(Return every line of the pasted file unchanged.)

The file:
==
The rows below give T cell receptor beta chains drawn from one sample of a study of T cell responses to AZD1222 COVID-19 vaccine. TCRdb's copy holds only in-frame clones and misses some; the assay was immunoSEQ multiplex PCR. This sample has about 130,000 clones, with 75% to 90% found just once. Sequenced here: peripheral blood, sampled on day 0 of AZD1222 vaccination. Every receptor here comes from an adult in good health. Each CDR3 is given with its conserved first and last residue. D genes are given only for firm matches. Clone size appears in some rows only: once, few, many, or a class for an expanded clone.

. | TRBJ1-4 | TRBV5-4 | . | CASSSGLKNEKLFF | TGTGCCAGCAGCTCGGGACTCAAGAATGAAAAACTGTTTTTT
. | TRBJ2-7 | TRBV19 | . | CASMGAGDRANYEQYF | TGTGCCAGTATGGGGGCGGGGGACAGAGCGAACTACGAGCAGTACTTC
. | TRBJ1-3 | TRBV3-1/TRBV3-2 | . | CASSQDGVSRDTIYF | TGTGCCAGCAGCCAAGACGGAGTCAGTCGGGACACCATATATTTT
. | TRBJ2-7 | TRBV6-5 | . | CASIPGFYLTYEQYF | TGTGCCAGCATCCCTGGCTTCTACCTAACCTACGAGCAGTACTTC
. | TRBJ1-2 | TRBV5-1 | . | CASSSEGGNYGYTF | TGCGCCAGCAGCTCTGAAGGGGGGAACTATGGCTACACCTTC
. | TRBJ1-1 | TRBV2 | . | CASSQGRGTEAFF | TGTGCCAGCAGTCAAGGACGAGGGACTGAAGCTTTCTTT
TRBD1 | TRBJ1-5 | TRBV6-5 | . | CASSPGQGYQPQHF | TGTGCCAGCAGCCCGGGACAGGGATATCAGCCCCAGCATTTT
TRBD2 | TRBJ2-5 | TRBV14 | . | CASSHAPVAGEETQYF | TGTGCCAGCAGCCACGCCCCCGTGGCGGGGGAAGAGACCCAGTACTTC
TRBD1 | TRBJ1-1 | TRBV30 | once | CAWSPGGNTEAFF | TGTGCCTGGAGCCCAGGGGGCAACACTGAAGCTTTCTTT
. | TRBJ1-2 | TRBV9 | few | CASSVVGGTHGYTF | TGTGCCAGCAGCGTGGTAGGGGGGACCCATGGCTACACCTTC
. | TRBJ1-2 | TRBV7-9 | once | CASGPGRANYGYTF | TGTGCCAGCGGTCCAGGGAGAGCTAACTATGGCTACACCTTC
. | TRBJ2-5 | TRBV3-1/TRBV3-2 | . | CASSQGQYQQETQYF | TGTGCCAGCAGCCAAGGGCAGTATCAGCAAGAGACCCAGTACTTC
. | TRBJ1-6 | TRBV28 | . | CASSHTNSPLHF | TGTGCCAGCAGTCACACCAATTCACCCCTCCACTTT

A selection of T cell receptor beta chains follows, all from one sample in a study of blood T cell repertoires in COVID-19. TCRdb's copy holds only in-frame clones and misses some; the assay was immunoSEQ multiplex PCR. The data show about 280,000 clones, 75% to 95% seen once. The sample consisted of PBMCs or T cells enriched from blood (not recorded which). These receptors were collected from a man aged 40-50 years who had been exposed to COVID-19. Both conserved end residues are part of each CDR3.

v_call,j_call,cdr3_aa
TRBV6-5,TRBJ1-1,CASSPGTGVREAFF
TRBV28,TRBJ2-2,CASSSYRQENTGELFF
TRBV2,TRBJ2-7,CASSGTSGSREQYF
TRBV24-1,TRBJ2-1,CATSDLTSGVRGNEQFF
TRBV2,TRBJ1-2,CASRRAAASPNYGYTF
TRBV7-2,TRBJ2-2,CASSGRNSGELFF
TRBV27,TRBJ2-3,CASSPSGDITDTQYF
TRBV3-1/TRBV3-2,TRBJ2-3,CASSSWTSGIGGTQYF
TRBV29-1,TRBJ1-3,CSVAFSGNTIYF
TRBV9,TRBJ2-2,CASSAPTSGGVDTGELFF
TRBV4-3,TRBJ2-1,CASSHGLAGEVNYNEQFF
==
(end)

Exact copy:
The rows below give T cell receptor beta chains drawn from one sample of a study of T cell responses to AZD1222 COVID-19 vaccine. TCRdb's copy holds only in-frame clones and misses some; the assay was immunoSEQ multiplex PCR. This sample has about 130,000 clones, with 75% to 90% found just once. Sequenced here: peripheral blood, sampled on day 0 of AZD1222 vaccination. Every receptor here comes from an adult in good health. Each CDR3 is given with its conserved first and last residue. D genes are given only for firm matches. Clone size appears in some rows only: once, few, many, or a class for an expanded clone.

. | TRBJ1-4 | TRBV5-4 | . | CASSSGLKNEKLFF | TGTGCCAGCAGCTCGGGACTCAAGAATGAAAAACTGTTTTTT
. | TRBJ2-7 | TRBV19 | . | CASMGAGDRANYEQYF | TGTGCCAGTATGGGGGCGGGGGACAGAGCGAACTACGAGCAGTACTTC
. | TRBJ1-3 | TRBV3-1/TRBV3-2 | . | CASSQDGVSRDTIYF | TGTGCCAGCAGCCAAGACGGAGTCAGTCGGGACACCATATATTTT
. | TRBJ2-7 | TRBV6-5 | . | CASIPGFYLTYEQYF | TGTGCCAGCATCCCTGGCTTCTACCTAACCTACGAGCAGTACTTC
. | TRBJ1-2 | TRBV5-1 | . | CASSSEGGNYGYTF | TGCGCCAGCAGCTCTGAAGGGGGGAACTATGGCTACACCTTC
. | TRBJ1-1 | TRBV2 | . | CASSQGRGTEAFF | TGTGCCAGCAGTCAAGGACGAGGGACTGAAGCTTTCTTT
TRBD1 | TRBJ1-5 | TRBV6-5 | . | CASSPGQGYQPQHF | TGTGCCAGCAGCCCGGGACAGGGATATCAGCCCCAGCATTTT
TRBD2 | TRBJ2-5 | TRBV14 | . | CASSHAPVAGEETQYF | TGTGCCAGCAGCCACGCCCCCGTGGCGGGGGAAGAGACCCAGTACTTC
TRBD1 | TRBJ1-1 | TRBV30 | once | CAWSPGGNTEAFF | TGTGCCTGGAGCCCAGGGGGCAACACTGAAGCTTTCTTT
. | TRBJ1-2 | TRBV9 | few | CASSVVGGTHGYTF | TGTGCCAGCAGCGTGGTAGGGGGGACCCATGGCTACACCTTC
. | TRBJ1-2 | TRBV7-9 | once | CASGPGRANYGYTF | TGTGCCAGCGGTCCAGGGAGAGCTAACTATGGCTACACCTTC
. | TRBJ2-5 | TRBV3-1/TRBV3-2 | . | CASSQGQYQQETQYF | TGTGCCAGCAGCCAAGGGCAGTATCAGCAAGAGACCCAGTACTTC
. | TRBJ1-6 | TRBV28 | . | CASSHTNSPLHF | TGTGCCAGCAGTCACACCAATTCACCCCTCCACTTT

A selection of T cell receptor beta chains follows, all from one sample in a study of blood T cell repertoires in COVID-19. TCRdb's copy holds only in-frame clones and misses some; the assay was immunoSEQ multiplex PCR. The data show about 280,000 clones, 75% to 95% seen once. The sample consisted of PBMCs or T cells enriched from blood (not recorded which). These receptors were collected from a man aged 40-50 years who had been exposed to COVID-19. Both conserved end residues are part of each CDR3.

v_call,j_call,cdr3_aa
TRBV6-5,TRBJ1-1,CASSPGTGVREAFF
TRBV28,TRBJ2-2,CASSSYRQENTGELFF
TRBV2,TRBJ2-7,CASSGTSGSREQYF
TRBV24-1,TRBJ2-1,CATSDLTSGVRGNEQFF
TRBV2,TRBJ1-2,CASRRAAASPNYGYTF
TRBV7-2,TRBJ2-2,CASSGRNSGELFF
TRBV27,TRBJ2-3,CASSPSGDITDTQYF
TRBV3-1/TRBV3-2,TRBJ2-3,CASSSWTSGIGGTQYF
TRBV29-1,TRBJ1-3,CSVAFSGNTIYF
TRBV9,TRBJ2-2,CASSAPTSGGVDTGELFF
TRBV4-3,TRBJ2-1,CASSHGLAGEVNYNEQFF